by Renée Friedman

Nubians at Hierakonpolis: Week 3

With the third week of work in the Nubian Cemetery, things picked up in a hurry. As we approached the final quadrant in Test Square B, moving up on what looked like a topographic rise, the scenario began to change yet again. The overburden of debris was surprisingly deep, at least compared to the other areas we had excavated, but as we made our way through it, something new to ponder made our acquaintance. Beneath the gravelly soil, bricks began to appear one by one. These did not form the small offering platform we expected, creating instead a curving line of stretchers, only one course high, but it would be a while before we could discern what it was they were surrounding--so far all we could see in the center was a massive slab of weathered sandstone, which certainly looked natural to us. As the line curved around to the north, part of a Nubian blacktopped bowl and another jar emplacement appeared suggesting we were onto another tomb, but where?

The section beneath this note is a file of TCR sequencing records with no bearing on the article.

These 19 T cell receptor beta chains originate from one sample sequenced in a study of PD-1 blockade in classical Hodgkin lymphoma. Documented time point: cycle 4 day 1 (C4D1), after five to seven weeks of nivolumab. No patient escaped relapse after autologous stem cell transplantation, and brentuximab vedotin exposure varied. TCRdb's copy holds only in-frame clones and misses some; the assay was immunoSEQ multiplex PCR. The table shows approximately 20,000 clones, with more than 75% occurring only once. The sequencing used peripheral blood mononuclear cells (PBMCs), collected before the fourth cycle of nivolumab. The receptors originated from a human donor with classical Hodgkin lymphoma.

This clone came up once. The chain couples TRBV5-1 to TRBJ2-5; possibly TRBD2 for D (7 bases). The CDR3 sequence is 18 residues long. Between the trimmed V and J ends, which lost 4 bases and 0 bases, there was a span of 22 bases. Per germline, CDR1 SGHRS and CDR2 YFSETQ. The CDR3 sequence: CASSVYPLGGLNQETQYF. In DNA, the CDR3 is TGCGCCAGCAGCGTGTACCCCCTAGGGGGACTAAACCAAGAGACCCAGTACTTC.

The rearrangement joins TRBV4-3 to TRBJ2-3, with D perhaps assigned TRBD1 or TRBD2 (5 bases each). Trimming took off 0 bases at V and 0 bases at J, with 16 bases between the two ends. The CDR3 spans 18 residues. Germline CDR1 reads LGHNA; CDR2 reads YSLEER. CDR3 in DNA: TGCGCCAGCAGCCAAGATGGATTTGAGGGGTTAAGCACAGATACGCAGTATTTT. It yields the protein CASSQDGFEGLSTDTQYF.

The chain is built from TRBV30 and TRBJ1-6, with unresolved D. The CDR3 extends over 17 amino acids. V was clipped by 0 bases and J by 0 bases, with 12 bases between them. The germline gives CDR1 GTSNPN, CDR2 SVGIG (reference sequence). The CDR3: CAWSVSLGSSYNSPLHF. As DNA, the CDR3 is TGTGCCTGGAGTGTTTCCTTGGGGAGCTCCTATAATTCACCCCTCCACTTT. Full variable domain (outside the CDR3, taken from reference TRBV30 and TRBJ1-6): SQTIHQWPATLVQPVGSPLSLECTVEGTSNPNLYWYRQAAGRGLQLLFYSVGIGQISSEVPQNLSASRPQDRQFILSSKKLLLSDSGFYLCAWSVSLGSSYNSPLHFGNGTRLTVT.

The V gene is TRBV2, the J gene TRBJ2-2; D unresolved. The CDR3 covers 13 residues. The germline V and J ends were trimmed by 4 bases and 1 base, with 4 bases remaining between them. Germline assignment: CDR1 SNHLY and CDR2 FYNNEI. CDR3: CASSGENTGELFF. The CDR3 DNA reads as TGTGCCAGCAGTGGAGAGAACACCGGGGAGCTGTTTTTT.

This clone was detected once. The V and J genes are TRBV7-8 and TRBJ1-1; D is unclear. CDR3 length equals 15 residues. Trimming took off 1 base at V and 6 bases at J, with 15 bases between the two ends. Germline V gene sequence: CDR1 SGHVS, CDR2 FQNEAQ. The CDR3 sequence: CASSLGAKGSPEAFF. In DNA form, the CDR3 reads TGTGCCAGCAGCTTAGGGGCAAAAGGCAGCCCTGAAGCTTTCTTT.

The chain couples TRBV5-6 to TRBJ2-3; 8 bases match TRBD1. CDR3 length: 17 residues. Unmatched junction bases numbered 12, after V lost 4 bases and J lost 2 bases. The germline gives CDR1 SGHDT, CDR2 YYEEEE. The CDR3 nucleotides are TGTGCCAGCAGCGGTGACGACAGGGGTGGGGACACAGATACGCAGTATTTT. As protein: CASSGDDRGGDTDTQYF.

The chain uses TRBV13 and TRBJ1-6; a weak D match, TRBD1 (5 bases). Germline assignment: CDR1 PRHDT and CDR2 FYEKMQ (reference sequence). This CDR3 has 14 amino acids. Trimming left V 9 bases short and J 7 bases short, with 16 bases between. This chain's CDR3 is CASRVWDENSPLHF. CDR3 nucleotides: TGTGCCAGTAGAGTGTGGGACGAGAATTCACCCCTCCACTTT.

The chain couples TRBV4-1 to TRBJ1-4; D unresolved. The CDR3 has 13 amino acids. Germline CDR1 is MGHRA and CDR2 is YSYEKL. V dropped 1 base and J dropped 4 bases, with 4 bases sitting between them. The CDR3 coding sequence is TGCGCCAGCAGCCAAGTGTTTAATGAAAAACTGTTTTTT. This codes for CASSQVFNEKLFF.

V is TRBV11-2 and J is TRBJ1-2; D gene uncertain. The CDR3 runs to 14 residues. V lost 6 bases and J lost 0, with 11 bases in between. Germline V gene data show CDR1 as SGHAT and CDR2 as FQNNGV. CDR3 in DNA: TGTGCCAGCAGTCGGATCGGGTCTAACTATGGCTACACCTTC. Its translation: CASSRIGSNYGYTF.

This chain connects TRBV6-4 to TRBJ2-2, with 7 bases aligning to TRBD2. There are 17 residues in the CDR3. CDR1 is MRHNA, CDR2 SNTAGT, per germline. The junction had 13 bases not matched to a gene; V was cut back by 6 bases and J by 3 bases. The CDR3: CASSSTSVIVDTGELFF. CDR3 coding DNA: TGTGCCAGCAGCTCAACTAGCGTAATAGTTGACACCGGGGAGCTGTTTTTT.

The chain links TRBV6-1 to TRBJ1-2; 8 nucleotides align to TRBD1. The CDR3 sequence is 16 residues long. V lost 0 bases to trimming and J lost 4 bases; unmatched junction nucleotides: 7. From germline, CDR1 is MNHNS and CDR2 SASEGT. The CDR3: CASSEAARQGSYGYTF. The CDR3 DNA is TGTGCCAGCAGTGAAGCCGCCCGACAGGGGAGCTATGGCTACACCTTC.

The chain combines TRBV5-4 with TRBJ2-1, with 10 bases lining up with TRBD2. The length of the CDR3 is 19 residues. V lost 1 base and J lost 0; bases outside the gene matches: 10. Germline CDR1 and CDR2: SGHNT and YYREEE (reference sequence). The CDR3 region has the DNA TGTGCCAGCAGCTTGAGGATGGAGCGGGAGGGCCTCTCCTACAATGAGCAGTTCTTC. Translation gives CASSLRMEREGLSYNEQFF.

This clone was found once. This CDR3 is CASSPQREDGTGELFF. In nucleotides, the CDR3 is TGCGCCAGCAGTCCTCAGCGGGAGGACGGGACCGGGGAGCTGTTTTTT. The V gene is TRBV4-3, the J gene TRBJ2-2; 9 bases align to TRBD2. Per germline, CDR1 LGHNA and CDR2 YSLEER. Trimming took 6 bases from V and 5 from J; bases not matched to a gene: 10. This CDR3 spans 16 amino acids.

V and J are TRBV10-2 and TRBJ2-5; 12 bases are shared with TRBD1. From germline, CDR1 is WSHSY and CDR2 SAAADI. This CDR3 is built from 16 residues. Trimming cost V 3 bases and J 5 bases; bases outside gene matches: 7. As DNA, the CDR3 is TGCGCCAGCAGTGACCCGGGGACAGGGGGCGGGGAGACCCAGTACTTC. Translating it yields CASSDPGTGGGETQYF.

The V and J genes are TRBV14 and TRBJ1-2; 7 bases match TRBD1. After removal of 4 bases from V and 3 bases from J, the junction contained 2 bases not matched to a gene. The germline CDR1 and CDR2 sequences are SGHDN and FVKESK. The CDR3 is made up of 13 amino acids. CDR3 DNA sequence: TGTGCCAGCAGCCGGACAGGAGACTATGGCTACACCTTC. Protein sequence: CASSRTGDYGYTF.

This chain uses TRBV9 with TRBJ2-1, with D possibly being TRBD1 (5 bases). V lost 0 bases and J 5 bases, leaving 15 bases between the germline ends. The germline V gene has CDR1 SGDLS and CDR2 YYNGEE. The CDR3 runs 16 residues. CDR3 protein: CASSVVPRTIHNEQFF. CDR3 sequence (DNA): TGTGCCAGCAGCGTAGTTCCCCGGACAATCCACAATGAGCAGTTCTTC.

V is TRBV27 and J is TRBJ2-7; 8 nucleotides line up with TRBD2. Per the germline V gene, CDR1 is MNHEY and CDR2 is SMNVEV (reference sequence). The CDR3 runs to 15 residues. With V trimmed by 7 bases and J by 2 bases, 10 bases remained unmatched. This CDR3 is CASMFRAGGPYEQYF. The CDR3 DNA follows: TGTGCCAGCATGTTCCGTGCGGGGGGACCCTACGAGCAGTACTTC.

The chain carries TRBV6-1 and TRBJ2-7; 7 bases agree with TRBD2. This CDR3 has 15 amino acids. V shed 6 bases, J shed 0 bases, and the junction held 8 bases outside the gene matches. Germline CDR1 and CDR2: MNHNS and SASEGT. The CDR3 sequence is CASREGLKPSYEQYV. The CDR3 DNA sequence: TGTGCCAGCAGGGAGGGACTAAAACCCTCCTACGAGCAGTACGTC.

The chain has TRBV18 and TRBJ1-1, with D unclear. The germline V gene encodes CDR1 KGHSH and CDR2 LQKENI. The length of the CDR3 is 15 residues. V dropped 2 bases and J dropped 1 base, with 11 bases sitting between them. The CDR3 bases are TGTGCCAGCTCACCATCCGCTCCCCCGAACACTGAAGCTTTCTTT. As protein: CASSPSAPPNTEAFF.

Fragments of a lovely Nubian blacktopped bowl were found in a depression within the brick ring. [image]

It was only when the rectangular cut of the tomb shaft was revealed (Tomb 15) that we discovered that the large stone was actually an in situ roofing slab. The effort it must have required to move such a stone and put into position was hard to fathom.

And if one wasn't enough, as we continued down in the tomb cutting, another of these large slabs was found fallen within. It didn't leave a lot of room for excavating the tomb, but our work crew managed--though I must admit, my back hurt in sympathy!